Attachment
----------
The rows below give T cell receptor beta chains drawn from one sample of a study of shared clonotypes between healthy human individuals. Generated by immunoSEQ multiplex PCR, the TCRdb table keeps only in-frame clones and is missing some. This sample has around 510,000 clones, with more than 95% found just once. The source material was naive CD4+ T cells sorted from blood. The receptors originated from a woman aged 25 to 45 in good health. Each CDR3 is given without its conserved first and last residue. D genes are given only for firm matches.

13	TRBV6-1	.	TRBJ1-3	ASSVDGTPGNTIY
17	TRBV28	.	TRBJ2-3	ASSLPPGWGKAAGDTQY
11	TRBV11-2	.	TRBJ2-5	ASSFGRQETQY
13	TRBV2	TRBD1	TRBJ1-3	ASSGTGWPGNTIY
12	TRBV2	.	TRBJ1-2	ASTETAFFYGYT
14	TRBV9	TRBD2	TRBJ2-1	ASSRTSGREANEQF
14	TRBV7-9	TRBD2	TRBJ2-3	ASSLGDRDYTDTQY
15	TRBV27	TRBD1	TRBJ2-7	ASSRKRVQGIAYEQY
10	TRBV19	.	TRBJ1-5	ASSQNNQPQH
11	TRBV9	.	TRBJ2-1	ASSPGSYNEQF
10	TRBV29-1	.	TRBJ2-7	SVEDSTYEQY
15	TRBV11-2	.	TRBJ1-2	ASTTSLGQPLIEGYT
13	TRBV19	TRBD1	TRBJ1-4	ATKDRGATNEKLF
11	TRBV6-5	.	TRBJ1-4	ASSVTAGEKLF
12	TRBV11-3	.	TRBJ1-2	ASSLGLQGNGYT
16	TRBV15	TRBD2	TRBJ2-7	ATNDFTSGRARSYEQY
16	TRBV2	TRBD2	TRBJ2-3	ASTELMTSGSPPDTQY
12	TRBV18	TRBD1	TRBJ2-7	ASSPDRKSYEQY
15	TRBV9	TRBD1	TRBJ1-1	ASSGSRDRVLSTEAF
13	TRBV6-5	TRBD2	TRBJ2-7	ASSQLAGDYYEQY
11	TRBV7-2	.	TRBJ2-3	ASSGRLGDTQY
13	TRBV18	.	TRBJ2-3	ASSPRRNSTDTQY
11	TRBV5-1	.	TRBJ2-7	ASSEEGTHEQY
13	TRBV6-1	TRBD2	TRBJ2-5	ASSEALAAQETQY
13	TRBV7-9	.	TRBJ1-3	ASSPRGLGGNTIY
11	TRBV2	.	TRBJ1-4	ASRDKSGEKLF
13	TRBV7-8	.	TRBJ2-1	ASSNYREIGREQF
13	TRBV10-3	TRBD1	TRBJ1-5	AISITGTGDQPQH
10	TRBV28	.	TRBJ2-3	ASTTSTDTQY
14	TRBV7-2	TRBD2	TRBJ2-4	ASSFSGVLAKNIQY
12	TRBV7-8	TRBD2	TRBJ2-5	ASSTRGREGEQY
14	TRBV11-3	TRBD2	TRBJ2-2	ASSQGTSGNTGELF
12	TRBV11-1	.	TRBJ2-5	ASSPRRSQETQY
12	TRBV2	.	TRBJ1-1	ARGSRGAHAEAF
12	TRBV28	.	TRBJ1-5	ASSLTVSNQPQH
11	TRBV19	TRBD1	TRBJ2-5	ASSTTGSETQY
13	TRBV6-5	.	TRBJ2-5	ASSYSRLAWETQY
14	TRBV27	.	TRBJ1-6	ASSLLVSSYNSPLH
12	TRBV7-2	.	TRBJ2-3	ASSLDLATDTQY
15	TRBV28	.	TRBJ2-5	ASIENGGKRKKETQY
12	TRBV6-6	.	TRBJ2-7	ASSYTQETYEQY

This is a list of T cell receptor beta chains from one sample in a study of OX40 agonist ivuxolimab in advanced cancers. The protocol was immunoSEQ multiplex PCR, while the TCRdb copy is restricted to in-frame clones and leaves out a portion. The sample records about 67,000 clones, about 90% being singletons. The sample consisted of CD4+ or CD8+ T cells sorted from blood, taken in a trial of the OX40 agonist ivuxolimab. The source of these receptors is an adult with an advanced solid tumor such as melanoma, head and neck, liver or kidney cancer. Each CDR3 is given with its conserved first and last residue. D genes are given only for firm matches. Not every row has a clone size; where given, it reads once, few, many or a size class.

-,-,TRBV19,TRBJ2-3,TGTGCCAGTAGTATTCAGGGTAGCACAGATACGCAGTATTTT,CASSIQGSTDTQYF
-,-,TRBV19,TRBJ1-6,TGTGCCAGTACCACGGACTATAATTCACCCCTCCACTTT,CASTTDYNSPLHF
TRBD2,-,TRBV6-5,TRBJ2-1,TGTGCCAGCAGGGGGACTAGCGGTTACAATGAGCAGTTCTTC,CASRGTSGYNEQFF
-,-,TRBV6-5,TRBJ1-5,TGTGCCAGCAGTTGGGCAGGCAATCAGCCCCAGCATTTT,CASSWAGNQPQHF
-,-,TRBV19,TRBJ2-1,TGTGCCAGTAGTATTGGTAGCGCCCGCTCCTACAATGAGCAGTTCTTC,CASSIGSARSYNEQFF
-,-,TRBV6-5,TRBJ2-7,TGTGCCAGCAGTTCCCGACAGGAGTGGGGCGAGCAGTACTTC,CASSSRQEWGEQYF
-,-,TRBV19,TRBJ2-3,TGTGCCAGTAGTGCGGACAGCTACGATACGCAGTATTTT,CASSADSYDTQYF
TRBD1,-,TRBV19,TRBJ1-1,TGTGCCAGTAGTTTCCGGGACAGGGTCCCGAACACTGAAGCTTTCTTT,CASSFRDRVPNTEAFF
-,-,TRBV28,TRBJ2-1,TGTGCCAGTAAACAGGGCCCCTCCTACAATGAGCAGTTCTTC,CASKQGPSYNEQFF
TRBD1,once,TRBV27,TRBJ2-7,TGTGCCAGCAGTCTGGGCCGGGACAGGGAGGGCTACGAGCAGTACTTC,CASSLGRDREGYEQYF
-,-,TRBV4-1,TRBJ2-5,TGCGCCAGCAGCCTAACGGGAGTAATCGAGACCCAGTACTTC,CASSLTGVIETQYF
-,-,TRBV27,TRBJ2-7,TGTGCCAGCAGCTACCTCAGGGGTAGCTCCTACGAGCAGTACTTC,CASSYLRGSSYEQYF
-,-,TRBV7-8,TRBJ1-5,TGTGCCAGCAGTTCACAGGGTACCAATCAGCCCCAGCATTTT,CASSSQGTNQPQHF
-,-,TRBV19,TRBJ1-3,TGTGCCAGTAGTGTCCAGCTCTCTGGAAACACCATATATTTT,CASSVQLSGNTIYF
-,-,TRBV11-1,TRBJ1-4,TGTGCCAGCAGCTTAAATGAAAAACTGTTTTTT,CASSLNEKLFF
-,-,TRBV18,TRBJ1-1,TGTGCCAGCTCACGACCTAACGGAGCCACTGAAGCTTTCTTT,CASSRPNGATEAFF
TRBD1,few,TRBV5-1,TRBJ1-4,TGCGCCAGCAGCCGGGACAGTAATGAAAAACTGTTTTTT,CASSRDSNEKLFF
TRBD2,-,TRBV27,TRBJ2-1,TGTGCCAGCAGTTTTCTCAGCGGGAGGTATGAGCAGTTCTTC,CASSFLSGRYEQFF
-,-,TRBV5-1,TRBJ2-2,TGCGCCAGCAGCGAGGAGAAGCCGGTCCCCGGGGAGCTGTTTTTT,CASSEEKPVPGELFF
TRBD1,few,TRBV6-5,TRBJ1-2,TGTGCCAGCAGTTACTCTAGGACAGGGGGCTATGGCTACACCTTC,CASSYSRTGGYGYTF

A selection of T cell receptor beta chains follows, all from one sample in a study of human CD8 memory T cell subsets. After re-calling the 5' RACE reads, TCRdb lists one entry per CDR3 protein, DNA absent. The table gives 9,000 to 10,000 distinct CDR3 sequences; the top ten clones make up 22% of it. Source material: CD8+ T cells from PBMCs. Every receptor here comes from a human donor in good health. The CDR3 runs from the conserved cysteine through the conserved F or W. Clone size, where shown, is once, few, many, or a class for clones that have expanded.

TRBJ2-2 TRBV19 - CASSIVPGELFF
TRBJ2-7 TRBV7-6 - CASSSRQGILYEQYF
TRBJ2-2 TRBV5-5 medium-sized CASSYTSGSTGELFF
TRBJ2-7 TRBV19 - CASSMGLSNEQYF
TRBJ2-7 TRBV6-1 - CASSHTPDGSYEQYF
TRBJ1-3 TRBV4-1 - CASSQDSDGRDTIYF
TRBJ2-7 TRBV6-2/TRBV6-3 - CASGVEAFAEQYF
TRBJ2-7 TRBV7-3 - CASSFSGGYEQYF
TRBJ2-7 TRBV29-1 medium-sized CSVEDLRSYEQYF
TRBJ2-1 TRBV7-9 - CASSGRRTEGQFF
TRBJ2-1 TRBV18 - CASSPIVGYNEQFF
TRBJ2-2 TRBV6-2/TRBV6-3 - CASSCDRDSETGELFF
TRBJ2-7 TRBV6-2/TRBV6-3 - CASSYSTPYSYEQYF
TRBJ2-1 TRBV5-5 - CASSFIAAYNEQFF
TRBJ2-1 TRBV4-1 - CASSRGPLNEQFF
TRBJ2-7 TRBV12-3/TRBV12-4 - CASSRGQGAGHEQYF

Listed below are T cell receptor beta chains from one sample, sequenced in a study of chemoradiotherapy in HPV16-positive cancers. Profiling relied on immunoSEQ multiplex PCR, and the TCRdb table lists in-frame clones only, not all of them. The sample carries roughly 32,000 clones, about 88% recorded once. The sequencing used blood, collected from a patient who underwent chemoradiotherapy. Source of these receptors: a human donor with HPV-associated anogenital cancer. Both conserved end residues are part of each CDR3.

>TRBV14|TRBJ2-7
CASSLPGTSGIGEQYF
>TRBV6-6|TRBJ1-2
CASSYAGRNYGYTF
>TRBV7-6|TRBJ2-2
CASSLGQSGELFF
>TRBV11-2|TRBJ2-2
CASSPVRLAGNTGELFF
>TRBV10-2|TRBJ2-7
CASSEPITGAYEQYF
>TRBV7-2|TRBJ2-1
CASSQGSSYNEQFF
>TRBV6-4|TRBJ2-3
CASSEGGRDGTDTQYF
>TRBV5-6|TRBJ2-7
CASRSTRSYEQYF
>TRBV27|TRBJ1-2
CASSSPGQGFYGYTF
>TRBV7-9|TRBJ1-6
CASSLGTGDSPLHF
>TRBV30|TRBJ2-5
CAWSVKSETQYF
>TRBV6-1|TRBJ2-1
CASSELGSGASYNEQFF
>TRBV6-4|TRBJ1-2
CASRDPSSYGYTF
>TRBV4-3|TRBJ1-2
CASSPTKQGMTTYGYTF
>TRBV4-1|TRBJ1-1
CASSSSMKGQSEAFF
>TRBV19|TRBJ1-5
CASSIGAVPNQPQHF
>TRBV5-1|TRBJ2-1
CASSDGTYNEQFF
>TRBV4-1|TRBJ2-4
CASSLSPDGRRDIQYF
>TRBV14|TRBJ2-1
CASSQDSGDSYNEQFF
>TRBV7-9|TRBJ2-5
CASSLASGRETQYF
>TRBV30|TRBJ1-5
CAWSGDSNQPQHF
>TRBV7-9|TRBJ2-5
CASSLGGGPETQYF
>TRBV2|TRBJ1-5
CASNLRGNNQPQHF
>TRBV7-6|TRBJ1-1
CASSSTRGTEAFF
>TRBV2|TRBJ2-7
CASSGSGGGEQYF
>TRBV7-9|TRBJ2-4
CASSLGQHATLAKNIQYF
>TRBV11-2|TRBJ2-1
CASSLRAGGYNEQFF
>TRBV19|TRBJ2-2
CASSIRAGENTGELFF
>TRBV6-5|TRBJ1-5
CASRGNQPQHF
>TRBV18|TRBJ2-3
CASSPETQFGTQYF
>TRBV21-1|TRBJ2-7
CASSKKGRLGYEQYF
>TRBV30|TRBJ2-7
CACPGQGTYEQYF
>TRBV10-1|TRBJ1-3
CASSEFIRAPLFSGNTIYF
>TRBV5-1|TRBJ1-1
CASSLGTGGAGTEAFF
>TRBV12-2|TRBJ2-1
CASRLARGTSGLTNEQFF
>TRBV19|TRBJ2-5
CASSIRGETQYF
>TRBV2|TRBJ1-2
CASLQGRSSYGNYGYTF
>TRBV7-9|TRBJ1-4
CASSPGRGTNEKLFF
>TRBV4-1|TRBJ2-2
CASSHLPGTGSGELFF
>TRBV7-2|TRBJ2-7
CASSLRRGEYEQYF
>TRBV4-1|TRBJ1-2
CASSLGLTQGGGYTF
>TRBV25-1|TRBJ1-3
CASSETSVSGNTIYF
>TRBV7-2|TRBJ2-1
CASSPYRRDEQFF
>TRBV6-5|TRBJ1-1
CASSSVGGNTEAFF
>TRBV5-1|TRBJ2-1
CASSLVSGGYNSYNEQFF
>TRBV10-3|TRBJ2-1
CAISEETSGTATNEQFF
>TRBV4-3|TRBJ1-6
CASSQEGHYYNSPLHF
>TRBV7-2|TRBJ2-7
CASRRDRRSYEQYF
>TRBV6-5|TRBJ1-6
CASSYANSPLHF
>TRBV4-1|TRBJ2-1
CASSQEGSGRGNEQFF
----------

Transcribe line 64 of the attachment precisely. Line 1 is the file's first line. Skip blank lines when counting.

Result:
A selection of T cell receptor beta chains follows, all from one sample in a study of human CD8 memory T cell subsets. After re-calling the 5' RACE reads, TCRdb lists one entry per CDR3 protein, DNA absent. The table gives 9,000 to 10,000 distinct CDR3 sequences; the top ten clones make up 22% of it. Source material: CD8+ T cells from PBMCs. Every receptor here comes from a human donor in good health. The CDR3 runs from the conserved cysteine through the conserved F or W. Clone size, where shown, is once, few, many, or a class for clones that have expanded.